In our paper “Building Perspective-Taking as an Organizational Capability: A Change Intervention in a Health Care Setting” in the Journal of Management Inquiry, we the authors (Thomas Calvard, Emily Cherlin, Amanda Brewster and Leslie Curry) sought to investigate how a two-year change intervention in 10 U.S. hospitals could facilitate perspective-taking among diverse staff.
Perspective-taking refers to actively imagining and trying to understand the viewpoints of others by putting ourselves in their shoes and seeing things as they see them. Perspective-taking, along with related but distinct concepts like sympathy and empathy, has a relatively established tradition in psychology of supporting positive relationships and (mostly) cooperative interpersonal outcomes. However, most evidence to date comes from brief laboratory experiments or surveys given to employees asking them about their individual orientations to other workplace parties (e.g. customers, suppliers, leaders).
In a more in-depth qualitative field study in a healthcare setting, we set out to ask – how might perspective-taking be developed as a multidimensional cooperative process and problem-solving capability more widely across teams and organizational systems? Drawing on the existing literature on perspective-taking, we built on conceptions of its interpersonal dimensions, extending and combining them with the idea that organizational systems need cooperative interactions, dialogues and forums for exploring diverse but related roles, identities, and functional backgrounds.
Health care and hospital settings are highly appropriate for studying perspective-taking, given their complex systems of diverse leaders, specialized groups, and agencies, whose views and priorities can vary in their alignment. Our field study involved participant evaluations of the delivery of a two-year change program across 10 U.S. hospitals (2014-2016) called “Leadership Saves Lives” (LSL).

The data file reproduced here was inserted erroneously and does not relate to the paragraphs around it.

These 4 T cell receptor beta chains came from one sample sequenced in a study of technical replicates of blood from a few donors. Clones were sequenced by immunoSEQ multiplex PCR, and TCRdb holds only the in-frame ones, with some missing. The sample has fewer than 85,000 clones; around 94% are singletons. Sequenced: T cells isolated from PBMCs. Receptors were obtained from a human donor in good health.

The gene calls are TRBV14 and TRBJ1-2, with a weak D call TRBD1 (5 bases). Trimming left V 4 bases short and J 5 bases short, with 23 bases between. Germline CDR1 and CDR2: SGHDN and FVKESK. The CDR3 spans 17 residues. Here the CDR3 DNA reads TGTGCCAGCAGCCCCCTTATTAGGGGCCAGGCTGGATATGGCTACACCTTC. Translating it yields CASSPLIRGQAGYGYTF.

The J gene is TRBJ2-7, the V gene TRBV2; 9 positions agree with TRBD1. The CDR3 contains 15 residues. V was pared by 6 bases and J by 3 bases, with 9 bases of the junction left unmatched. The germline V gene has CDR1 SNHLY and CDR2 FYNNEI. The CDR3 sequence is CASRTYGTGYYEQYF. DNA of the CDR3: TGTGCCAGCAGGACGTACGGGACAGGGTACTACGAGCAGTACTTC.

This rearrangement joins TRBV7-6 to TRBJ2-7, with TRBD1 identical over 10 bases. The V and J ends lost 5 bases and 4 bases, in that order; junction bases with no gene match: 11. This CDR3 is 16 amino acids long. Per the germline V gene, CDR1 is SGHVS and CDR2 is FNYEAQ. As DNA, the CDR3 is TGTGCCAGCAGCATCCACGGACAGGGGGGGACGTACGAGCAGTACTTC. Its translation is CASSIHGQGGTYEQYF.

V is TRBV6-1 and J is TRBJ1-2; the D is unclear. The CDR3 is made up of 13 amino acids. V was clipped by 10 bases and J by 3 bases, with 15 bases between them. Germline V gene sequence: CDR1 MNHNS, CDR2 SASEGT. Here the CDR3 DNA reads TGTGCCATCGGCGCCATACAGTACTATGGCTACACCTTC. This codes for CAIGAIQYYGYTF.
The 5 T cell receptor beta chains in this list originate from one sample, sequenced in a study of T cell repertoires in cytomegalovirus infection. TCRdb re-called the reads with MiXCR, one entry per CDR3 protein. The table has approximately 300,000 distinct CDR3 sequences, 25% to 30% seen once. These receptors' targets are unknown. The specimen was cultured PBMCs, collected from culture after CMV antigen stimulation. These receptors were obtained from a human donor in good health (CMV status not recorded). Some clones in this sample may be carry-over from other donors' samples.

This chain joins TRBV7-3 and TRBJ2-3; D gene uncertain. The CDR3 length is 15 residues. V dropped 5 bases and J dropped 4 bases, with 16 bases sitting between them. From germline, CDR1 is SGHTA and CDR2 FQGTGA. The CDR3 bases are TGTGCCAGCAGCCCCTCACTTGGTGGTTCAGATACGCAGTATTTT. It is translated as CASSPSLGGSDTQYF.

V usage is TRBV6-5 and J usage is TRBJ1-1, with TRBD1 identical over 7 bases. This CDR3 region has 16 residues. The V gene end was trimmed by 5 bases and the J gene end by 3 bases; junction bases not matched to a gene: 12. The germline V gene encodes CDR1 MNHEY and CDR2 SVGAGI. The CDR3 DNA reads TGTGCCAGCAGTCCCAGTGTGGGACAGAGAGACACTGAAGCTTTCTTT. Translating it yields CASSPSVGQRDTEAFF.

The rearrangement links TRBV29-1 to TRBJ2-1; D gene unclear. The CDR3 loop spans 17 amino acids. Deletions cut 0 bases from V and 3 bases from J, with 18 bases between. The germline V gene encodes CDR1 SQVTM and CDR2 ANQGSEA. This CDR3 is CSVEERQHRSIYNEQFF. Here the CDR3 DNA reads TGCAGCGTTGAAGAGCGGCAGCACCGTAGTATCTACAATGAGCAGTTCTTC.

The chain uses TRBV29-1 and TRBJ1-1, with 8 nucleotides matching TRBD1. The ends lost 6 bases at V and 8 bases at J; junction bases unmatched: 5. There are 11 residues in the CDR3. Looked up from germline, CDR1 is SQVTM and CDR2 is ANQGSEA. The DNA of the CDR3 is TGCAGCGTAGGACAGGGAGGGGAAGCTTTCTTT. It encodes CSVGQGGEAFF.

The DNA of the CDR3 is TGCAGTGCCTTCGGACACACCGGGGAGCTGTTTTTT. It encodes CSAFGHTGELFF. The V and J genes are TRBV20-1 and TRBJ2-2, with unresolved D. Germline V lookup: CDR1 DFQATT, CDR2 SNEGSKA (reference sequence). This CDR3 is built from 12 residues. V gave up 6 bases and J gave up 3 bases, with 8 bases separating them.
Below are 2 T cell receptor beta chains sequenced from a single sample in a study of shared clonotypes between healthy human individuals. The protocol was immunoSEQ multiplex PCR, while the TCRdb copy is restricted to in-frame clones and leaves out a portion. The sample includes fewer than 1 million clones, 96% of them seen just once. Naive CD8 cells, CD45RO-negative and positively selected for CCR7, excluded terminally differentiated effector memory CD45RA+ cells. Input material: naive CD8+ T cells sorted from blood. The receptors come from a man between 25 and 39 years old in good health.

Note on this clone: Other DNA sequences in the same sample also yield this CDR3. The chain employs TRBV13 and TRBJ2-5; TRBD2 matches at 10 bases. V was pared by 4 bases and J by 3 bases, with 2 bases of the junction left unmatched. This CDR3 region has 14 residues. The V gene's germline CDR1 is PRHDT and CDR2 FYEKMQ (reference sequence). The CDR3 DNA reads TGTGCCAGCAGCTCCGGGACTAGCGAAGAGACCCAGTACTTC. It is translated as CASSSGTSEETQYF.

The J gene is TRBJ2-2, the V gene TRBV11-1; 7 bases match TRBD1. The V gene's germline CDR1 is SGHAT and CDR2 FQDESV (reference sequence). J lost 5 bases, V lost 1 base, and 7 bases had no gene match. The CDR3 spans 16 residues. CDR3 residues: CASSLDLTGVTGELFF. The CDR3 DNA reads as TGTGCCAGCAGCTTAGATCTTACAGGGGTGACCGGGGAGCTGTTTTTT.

The LSL program emphasized positive culture change, shared leadership and process improvement, and involved each hospital establishing a guiding coalition with 15–20 key staff involved in the care of heart patients with acute myocardial infarction, or AMI. Coalition members included staff with diverse perspectives from multiple departments, professions, and levels of seniority.
The change program comprised a series of egalitarian, inclusive interventions with networks of coalition members focused on role clarity, shared accountability, and creative problem-solving. Interventions included on-site workshops with experiential learning, all-hospital annual forums, and web-based platforms for knowledge sharing and continuous remote support.
Over the two years of the LSL intervention, six of the 10 hospitals involved experienced significantly reduced AMI mortality rates and staff widely reported positive culture change across their organizations. Our study investigated perspective-taking processes based on 393 in-depth interviews with 197 clinical and management staff across three time points—baseline (n = 162), six months (n = 118), and 18 months (n = 113).
We found that, over time, perspective-taking developed across two main levels of abstraction or scope – the local interpersonal level between those working closely together on a coalition or at the same hospital, and the system level, concerning multiple perspectives making up entire organizations and agencies across the integrated health care system. Perspective-taking also developed across three main inter-related dimensions of focus – the affective (emotional experiences of others), the cognitive (task and knowledge contexts of others), and the motivational (willingness to share with and listen to wider perspectives).
Taken together, our two levels crossed with three dimensions of perspective-taking show how, with the right interventions and experiences, organizations can broaden out and build up mutually reinforcing, positive exchanges of views among diverse individuals and groups of staff. While perspective-taking is complex and can be readily threatened by conflicts, pressures, and politics, our findings suggest it is relatively low-risk and low-cost for organizations to try to encourage perspective-taking by seeking to bring together diverse change coalitions frequently and supportively for empathic engagements and problem-solving across their organizational ecosystems.